The rebels in the east are already saying they want close air support and other military help far further than a no fly zone, though the continued waves of bombing everything in sight and cruise misssile strikes makes it very obvious that this is far more than a no fly zone anyway.

    This is a civil war and nobody, not even the goverment and Cameron’s biggest cheerleaders, have the faintest idea how long this culd last and what the actual war aims are.

    Those who forget history are condemned to repeat it.
    The public is not going to stand for months if not years of another middle eastern quagmire like Afghanistan and Iraq with no end in sight.

  • @ Niklas Smith

    A fair point and partly down to my poor choice of wording. They aren’t just saying they want it, they’re saying they need it to keep fighting overturn Gaddafi. Which again brings us to the central point about regime change.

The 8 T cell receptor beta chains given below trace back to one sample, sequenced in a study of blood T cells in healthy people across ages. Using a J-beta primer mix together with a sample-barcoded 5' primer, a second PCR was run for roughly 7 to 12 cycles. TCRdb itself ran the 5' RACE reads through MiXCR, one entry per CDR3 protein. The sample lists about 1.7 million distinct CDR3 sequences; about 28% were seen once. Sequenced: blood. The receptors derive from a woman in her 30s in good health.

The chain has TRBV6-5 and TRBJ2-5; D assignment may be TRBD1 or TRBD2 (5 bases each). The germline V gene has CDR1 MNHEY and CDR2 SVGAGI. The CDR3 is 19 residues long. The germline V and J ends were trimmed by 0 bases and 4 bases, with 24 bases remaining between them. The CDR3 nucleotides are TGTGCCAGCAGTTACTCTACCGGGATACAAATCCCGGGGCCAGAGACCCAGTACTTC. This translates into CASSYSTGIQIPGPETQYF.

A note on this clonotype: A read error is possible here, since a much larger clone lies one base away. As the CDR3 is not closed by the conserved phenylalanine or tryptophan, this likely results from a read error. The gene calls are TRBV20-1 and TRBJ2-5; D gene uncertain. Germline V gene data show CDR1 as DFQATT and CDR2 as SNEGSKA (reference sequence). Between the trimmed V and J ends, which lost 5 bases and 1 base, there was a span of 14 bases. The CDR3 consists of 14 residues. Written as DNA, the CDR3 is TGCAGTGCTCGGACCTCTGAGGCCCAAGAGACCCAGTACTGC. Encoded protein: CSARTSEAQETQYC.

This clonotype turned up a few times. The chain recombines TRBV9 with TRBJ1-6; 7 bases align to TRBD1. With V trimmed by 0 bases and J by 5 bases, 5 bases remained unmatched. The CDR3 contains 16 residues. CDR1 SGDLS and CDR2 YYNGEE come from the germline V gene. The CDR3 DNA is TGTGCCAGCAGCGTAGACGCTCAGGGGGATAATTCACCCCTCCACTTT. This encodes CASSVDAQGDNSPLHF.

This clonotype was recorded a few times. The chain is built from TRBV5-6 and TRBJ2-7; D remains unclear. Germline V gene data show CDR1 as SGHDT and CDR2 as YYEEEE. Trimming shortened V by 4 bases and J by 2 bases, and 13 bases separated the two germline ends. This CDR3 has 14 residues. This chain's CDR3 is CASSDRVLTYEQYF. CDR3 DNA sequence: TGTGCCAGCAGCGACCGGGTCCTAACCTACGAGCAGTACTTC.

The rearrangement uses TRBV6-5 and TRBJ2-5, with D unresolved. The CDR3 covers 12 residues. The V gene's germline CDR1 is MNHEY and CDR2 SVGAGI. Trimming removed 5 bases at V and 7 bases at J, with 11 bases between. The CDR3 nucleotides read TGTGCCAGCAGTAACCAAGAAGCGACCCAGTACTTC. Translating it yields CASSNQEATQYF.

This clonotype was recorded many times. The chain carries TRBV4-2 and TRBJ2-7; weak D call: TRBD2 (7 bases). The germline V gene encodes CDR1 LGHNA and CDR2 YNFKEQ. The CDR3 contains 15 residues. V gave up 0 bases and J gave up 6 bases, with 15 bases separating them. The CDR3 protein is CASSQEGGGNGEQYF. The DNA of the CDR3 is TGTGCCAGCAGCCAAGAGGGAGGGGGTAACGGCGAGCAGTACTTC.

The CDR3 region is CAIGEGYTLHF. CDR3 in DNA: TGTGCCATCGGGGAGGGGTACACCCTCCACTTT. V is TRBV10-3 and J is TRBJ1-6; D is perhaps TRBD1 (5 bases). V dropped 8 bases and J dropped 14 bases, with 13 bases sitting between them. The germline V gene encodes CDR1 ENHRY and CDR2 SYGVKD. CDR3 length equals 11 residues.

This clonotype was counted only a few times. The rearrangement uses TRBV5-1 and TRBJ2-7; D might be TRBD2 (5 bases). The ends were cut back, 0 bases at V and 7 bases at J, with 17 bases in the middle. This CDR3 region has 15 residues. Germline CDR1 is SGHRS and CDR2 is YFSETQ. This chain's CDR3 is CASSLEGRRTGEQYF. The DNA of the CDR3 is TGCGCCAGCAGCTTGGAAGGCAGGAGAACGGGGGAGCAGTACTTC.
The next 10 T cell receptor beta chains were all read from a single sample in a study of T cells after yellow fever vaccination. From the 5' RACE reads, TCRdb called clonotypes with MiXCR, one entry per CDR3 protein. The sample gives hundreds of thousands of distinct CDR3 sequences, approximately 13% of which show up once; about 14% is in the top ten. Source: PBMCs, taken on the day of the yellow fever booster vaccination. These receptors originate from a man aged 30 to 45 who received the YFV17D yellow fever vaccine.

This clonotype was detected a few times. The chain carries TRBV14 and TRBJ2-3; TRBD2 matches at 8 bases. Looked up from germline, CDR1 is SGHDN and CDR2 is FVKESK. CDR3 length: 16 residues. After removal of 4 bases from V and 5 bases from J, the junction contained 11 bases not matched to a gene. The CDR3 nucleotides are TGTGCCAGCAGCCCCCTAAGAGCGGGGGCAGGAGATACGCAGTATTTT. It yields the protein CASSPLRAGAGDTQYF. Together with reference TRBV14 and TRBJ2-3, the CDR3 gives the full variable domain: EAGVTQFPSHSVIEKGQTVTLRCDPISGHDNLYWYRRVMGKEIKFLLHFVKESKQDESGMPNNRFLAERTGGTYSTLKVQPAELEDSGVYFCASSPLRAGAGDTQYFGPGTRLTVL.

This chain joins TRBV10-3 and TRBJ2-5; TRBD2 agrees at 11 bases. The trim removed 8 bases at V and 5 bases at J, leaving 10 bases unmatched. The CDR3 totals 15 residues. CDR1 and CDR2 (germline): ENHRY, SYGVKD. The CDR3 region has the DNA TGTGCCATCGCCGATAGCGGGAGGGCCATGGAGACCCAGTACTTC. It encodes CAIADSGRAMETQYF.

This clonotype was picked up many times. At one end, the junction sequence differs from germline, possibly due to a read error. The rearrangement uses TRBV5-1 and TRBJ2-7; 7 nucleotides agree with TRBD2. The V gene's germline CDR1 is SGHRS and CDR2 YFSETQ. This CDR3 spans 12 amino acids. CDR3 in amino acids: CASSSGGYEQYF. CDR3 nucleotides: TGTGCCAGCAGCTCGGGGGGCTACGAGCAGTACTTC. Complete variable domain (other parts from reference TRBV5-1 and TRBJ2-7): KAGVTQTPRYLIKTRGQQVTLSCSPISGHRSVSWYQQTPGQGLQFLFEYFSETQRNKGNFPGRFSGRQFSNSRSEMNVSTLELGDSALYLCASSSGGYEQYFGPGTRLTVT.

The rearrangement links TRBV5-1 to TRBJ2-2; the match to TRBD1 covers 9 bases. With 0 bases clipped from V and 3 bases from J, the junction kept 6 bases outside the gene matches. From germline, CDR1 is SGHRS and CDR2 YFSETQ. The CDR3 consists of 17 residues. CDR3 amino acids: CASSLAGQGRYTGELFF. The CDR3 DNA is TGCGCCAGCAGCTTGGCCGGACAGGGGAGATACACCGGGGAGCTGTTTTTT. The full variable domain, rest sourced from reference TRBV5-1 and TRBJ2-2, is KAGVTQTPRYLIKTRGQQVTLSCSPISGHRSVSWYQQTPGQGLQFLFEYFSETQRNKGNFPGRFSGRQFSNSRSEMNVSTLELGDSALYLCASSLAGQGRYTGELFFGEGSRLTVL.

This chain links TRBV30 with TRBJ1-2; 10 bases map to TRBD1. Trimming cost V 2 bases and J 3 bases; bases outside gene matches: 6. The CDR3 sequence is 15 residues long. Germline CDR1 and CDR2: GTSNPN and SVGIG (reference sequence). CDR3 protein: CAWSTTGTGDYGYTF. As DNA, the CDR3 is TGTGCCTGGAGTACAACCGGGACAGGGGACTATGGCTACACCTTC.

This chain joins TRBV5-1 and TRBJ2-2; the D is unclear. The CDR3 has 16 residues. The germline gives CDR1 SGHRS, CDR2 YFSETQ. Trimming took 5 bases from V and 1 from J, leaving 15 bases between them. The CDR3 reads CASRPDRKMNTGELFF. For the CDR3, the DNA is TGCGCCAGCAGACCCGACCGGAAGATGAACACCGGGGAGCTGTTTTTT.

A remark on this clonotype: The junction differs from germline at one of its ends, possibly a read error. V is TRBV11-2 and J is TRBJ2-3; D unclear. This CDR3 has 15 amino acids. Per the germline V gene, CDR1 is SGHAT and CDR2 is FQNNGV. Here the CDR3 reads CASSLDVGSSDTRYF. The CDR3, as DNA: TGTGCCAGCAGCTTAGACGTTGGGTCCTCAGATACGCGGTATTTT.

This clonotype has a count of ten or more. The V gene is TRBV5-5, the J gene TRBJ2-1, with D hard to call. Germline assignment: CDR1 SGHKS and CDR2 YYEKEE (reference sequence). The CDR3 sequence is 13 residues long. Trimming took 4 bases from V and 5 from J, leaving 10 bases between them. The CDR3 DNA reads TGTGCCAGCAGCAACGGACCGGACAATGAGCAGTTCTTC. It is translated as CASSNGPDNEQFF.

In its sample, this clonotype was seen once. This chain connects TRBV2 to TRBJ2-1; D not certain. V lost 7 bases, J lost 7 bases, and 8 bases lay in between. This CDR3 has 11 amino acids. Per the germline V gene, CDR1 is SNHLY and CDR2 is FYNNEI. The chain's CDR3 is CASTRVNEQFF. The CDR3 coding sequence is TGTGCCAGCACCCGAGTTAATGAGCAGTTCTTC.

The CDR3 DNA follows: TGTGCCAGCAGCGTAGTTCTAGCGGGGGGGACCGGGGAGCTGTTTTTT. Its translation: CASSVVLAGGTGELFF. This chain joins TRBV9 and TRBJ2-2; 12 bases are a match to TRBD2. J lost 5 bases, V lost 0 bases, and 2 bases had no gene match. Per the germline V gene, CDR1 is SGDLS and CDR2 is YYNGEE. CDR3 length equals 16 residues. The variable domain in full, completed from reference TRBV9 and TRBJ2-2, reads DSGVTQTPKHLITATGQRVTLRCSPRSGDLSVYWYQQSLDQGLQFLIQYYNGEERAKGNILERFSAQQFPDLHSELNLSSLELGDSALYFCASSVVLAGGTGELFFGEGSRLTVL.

Though to be fair the eastern rebels are pretty chaotic and talk of partitioning the country between east and west already in military circles gives you some idea of just how messy this could get. When those same military figures and some politicians are talking about being in this for “the long haul” alarm bells should be ringing for those who remember the lessons from Iraq and Afghanistan.

  • Philip Young 21st Mar '11 - 11:36pm

    Having travelled throughout Libya recently, I’m all for it. I was with the rest in being vehemently opposed to the invasion of Iraq on the flimsy reasoning offered – this is different. We couldnt just sit back and watch tanks, and missiles, being lobbed into those brave enough to get involved in the uprising, and the threats about hitting back at the west by Lockerbie-style terrorist activities was rhetoric that was pretty hard to stomach. Perhaps now there is a bit more of a level playing field. Ming’s speach to the House clipped for tonight’s news programmes summed it up nicely.